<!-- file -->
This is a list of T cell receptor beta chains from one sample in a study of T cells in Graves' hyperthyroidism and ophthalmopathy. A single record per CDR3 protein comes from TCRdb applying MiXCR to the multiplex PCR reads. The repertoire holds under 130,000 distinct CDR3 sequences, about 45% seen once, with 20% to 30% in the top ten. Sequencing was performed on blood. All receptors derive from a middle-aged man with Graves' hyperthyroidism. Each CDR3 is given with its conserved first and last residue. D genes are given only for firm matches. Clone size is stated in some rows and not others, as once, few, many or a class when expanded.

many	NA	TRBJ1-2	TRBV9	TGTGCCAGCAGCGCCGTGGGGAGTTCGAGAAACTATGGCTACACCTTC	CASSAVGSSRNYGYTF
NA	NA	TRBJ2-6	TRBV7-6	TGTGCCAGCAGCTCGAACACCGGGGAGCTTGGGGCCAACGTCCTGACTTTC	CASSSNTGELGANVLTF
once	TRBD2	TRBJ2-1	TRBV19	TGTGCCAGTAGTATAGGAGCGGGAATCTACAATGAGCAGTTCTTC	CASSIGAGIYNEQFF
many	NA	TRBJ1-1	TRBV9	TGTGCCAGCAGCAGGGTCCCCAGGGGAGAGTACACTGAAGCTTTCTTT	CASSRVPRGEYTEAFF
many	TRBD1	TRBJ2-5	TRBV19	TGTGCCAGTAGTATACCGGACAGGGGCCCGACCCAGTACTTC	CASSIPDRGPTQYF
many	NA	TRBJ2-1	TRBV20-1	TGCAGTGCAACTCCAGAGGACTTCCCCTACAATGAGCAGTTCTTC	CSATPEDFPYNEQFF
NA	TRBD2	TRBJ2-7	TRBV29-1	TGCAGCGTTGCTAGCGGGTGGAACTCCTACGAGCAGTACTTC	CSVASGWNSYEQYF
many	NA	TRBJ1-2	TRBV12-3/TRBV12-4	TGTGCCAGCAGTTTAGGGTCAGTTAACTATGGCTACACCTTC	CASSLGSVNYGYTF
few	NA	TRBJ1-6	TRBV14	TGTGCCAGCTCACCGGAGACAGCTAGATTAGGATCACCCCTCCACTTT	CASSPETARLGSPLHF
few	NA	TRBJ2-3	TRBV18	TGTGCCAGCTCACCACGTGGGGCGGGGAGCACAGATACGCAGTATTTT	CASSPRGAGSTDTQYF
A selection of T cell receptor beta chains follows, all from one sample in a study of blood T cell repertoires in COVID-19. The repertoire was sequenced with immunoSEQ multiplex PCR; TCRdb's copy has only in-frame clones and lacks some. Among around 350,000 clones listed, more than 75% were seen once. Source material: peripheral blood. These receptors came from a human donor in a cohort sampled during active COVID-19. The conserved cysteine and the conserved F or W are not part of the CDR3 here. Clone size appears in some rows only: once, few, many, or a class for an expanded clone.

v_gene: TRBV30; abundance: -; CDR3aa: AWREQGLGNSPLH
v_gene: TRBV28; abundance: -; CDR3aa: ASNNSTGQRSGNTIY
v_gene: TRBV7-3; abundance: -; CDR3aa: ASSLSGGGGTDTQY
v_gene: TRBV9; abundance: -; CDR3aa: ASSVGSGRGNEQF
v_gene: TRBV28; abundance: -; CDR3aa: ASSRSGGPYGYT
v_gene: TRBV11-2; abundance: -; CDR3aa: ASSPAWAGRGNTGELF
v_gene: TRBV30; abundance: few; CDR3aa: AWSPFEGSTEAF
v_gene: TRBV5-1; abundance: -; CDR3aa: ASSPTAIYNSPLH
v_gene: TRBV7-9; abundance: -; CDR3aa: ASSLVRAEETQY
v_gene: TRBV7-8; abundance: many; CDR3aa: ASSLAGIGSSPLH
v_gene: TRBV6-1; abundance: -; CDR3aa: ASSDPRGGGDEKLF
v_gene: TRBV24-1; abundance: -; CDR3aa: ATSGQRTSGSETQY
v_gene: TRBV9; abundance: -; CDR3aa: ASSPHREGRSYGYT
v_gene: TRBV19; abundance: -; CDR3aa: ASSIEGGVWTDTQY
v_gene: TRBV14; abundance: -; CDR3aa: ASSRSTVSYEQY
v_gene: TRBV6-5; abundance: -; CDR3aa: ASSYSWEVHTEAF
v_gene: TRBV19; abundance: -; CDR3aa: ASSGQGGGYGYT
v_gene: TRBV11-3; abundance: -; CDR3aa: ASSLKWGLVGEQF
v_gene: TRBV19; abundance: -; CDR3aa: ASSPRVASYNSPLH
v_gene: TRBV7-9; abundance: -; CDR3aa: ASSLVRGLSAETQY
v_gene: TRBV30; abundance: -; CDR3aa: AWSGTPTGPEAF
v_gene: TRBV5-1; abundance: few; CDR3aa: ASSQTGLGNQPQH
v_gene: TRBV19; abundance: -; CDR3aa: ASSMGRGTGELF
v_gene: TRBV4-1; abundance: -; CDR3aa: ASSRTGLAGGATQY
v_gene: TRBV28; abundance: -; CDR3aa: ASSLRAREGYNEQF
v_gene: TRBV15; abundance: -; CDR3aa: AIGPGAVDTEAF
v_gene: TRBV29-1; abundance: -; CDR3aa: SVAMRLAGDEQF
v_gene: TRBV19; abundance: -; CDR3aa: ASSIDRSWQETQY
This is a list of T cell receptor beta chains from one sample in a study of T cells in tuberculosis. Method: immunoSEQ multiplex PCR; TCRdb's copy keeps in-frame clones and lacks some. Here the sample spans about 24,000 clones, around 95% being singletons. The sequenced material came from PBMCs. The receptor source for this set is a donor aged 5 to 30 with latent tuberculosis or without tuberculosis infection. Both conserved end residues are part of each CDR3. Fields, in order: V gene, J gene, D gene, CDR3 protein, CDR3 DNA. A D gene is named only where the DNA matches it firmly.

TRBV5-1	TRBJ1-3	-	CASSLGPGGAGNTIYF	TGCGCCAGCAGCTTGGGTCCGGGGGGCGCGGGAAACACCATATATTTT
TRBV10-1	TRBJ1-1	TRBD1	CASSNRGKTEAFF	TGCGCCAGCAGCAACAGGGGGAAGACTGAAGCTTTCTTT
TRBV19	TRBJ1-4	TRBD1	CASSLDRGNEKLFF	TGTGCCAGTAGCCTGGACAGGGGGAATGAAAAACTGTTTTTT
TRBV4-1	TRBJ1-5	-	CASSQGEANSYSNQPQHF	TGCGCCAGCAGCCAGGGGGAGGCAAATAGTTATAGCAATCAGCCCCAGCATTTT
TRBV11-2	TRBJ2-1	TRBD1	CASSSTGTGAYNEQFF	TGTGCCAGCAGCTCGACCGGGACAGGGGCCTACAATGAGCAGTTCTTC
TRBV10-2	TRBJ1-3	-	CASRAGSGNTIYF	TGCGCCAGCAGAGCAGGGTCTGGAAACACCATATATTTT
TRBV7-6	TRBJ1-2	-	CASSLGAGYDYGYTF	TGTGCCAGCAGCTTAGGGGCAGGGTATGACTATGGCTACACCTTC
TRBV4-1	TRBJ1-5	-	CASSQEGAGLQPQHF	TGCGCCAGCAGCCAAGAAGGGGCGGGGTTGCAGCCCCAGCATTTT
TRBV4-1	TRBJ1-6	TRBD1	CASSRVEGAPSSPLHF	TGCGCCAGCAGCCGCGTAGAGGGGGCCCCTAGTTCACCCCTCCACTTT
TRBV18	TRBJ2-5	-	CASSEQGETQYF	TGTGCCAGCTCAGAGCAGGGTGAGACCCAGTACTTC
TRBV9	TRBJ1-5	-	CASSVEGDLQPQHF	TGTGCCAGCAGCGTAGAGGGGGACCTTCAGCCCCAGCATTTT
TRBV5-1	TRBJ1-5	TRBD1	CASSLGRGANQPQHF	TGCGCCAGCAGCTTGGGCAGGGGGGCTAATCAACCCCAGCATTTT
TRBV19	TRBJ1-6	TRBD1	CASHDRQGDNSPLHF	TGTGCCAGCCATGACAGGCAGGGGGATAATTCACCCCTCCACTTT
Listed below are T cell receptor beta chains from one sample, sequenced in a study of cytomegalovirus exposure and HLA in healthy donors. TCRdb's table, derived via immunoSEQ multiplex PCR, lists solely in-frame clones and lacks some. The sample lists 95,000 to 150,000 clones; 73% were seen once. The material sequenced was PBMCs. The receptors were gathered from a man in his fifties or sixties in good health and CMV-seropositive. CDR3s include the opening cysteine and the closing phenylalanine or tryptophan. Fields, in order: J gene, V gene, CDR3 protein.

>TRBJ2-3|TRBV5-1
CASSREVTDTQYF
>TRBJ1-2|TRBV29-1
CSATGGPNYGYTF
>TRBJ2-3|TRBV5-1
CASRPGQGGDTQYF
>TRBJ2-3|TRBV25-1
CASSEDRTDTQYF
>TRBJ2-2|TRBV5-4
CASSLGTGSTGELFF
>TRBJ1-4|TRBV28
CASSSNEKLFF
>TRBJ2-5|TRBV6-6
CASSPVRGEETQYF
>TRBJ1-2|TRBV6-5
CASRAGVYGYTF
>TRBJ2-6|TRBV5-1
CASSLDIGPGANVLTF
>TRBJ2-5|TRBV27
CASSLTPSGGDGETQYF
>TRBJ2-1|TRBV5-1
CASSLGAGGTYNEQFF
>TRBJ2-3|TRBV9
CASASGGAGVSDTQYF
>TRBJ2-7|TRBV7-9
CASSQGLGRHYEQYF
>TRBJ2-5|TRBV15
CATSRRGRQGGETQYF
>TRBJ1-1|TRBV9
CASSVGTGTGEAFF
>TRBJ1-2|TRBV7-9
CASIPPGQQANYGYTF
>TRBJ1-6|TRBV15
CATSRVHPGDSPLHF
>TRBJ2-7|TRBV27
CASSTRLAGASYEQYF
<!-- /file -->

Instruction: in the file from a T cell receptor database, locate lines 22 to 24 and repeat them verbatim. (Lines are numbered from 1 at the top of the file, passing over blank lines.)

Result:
v_gene: TRBV7-8; abundance: many; CDR3aa: ASSLAGIGSSPLH
v_gene: TRBV6-1; abundance: -; CDR3aa: ASSDPRGGGDEKLF
v_gene: TRBV24-1; abundance: -; CDR3aa: ATSGQRTSGSETQY